The November 2015 hate-speech incident occurred shortly after student-government leaders talked about opening a discussion on whether the school’s mascot, a Viking, was inclusive.

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A former Western Washington University (WWU) student who posted “Let’s lynch her” in reference to a black student leader in November 2015 was sentenced Thursday to six months of probation.

Under the plea agreement, Tysen Campbell, 20, of Granite Falls, Snohomish County, won’t have a felony on his record if he stays out of trouble, according to The Bellingham Herald.

The November 2015 hate-speech incident occurred shortly after student-government leaders talked about opening a discussion on whether the school’s mascot, a Viking, was inclusive.

What is a bias crime?

Under Washington state law, the malicious harassment — or hate crime — statute provides protections for people attacked over race, color, religion, ancestry, national origin, gender, sexual orientation or mental, physical or sensory handicap.

Here’s an explanation of what "bias crime" actually means.

Soon afterward, profanity-laced hate speech directed at students of color began appearing on social media. One of the posts, on the anonymous social-messaging application Yik Yak, said: “Let’s lynch her.”

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Those words, investigators believe, refered to student-body President Belina Seare, who is black.

 

Bellingham police arrested Campbell, who at the time was a WWU sophomore. He was charged with malicious harassment and spent about 24 hours in jail before posting $10,000 bail.

Campbell, who is white, also was suspended from WWU.

According to state law, malicious harassment is an attack motivated by a perception of someone’s race, color, religion, ancestry, national origin, sexual orientation, gender or disability, and results in physical injury, property damage or threats that would place a reasonable person in fear of harm. The felony carries a term of up to five years in prison.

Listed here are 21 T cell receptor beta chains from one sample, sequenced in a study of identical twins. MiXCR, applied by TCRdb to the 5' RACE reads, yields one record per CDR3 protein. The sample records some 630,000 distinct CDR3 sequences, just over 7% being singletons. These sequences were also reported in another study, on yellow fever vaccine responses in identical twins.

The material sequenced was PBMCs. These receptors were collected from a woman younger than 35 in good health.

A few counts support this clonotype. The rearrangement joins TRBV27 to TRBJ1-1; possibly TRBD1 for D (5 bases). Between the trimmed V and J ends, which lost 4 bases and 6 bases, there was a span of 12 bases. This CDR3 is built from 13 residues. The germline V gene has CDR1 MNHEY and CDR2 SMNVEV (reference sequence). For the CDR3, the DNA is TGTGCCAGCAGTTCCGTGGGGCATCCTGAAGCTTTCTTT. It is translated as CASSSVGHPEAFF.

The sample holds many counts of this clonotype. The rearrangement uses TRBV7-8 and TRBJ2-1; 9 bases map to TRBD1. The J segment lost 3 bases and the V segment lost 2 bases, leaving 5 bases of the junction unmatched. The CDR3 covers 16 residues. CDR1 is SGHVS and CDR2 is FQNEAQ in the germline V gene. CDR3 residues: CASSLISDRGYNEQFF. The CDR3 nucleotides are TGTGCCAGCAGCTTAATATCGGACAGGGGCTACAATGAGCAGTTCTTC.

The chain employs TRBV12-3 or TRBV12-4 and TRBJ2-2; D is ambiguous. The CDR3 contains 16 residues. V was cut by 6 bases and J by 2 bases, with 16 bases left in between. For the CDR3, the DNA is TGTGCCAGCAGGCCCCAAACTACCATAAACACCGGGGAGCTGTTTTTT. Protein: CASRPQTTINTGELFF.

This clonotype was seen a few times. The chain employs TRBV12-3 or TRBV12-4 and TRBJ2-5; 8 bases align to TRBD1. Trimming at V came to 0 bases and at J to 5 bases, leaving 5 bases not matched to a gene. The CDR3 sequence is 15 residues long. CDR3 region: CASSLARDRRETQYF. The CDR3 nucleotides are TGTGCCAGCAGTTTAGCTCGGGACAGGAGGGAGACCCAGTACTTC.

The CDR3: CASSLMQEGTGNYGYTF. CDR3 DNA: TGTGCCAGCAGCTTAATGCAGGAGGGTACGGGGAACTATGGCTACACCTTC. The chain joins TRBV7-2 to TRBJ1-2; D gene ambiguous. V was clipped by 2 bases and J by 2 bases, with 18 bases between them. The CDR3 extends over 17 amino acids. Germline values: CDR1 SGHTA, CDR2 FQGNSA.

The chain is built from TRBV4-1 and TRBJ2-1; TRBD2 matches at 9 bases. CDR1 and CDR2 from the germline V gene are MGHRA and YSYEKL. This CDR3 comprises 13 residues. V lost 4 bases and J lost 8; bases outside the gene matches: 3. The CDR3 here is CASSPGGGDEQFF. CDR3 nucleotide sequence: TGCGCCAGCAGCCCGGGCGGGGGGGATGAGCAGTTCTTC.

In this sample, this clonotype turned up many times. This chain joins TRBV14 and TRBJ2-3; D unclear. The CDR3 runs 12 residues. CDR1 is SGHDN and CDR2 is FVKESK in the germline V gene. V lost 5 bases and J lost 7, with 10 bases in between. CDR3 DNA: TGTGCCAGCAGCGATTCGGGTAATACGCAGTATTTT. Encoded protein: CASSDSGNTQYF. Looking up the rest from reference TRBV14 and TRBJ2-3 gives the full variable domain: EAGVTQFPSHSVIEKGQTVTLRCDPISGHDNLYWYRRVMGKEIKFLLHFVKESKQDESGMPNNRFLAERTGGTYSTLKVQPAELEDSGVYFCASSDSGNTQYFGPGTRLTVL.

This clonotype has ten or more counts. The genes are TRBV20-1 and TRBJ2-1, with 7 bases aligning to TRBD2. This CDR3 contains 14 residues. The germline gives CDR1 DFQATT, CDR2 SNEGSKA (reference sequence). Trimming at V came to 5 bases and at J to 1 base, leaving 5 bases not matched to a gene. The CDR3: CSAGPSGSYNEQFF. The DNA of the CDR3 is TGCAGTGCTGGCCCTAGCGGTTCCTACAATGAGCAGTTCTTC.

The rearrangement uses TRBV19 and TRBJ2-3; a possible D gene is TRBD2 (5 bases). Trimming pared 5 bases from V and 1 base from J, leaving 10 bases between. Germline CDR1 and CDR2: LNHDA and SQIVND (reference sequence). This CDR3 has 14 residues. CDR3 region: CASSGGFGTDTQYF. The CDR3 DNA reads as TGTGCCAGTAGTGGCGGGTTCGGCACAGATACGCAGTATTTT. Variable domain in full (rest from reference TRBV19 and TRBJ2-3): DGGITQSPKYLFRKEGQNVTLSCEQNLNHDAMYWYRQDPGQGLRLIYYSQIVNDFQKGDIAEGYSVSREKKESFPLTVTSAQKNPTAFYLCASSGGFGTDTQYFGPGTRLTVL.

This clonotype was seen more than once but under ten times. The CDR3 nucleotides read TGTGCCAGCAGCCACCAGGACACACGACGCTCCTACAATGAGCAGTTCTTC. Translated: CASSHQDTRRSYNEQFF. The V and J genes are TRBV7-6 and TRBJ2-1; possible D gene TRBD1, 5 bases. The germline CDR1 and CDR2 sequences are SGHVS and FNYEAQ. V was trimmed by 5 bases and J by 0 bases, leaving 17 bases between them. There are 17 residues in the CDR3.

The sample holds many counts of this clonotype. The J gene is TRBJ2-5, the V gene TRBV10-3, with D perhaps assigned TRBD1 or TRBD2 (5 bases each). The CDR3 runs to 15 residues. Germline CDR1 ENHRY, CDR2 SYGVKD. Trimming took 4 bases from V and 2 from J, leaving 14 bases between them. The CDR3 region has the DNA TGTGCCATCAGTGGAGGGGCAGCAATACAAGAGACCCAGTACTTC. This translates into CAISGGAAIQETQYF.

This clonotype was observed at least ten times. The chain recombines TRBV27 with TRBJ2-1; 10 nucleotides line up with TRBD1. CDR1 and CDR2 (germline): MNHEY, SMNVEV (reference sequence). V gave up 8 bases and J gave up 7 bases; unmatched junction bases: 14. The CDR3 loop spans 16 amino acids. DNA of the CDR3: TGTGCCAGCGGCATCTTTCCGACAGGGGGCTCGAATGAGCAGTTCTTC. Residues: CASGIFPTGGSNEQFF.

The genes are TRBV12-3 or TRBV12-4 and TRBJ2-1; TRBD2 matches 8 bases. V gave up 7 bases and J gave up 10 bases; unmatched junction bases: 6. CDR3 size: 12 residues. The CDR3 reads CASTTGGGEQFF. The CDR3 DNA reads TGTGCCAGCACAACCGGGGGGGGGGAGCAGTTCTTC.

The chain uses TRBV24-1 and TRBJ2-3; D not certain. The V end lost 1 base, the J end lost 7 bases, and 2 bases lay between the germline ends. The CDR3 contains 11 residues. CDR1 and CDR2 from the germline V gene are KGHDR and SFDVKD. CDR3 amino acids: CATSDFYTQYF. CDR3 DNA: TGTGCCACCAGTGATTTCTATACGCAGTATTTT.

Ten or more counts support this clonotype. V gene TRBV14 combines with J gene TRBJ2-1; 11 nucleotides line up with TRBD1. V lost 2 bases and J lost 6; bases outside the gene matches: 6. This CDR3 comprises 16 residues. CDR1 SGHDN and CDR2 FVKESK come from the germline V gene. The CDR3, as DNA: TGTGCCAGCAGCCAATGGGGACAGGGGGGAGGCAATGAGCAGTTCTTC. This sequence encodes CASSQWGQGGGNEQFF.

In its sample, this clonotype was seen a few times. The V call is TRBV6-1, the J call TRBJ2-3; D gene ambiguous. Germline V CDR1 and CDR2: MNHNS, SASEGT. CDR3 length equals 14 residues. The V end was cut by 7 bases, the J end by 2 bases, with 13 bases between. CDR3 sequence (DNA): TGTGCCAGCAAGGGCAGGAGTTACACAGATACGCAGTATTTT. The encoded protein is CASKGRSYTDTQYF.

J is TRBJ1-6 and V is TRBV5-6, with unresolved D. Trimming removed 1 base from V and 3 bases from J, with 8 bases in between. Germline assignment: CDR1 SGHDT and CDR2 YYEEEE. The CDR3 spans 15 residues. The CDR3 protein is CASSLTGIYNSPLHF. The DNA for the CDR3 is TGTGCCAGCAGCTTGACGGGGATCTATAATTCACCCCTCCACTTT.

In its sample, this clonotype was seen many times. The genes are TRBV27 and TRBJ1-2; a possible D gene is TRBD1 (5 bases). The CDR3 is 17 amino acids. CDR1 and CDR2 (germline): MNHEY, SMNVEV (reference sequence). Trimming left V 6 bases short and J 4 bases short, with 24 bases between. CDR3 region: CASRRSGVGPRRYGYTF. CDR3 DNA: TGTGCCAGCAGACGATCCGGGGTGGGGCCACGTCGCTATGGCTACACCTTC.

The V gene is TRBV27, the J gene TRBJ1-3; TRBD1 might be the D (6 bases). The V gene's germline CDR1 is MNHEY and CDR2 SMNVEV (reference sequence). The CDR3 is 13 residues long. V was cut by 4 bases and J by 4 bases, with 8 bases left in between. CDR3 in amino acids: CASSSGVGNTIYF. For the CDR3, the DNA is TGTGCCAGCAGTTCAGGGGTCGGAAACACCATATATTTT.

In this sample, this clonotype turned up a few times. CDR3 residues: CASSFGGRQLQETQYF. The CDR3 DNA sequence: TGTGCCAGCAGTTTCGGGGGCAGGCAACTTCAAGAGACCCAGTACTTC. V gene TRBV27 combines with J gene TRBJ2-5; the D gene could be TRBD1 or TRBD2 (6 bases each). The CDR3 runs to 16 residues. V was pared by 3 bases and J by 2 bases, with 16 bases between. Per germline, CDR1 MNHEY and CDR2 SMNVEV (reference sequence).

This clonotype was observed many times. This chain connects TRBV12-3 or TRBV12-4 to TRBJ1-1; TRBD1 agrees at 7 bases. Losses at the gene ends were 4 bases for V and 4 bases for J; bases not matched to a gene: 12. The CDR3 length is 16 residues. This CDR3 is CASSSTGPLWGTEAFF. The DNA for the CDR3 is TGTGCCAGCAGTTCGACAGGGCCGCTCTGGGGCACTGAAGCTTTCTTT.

Campbell acknowledged to a campus police officer that he wrote “Let’s lynch her” on an online thread about Seare but said he promptly deleted it, according to the Whatcom County Prosecuting Attorney’s Office.

In July 2015, Michael Karlberg, a WWU communications professor, initiated the conversation about the school’s mascot and shared his opinion with Seare and Abby Ramos, the student government vice president for diversity.

 

Ramos then raised the issue at an Associated Students board meeting in November to discuss changing the mascot to be a more inclusive figure, the newspaper reported.

The next day, KIRO 7 reported on the WWU mascot story and Seare and Ramos expressed concern that the TV station “misrepresented the origins and nature of the WWU mascot story,” charging papers say.

The online vitriol then began:

On Nov. 20 on 4 Chan, a digital-message board, one post included a photo of Ku Klux Klan (KKK) members burning a cross with the caption, “Accurate depiction of how politically correct people see something as minor as a Viking,” the charges say.

Another post to the site used a racial slur in referring to Seare, with a third advocating that “these (expletive) losers need to be strung up to trees and killed,” the charges say.

On Nov. 22, anonymous commenters began a thread about Seare on Yik Yak, claiming the student president had called white college students “baby KKK” on her personal Facebook page, with one commenter writing, “that’s messed up,” according to charging papers.

A student reported the social-media “chatter” about the mascot issue and provided screen shots of inappropriate posts to Eric Alexander, dean of student engagement and director of Vikings facilities, on Nov. 23, charging papers say.

That same day, Ramos alerted Seare to the Yik Yak thread and told her “specifically of the lynching comment directed at Seare.” Seare immediately became concerned for her safety given “the historical significance of the term ‘lynching’ and the recent social-media climate surrounding the mascot issue,” the charges say.

Later that evening, Seare and Ramos met with WWU police. Seare, who was in tears, told officers she was “petrified to even leave the police station,” according to charging papers.

The charges allege police tracked down Campbell as the cellphone user who had posted the lynching comment to Yik Yak.

Outside the courtroom, Campbell said, “I’m glad this is behind me. And it was a poor representation of who I am,” according to the Herald.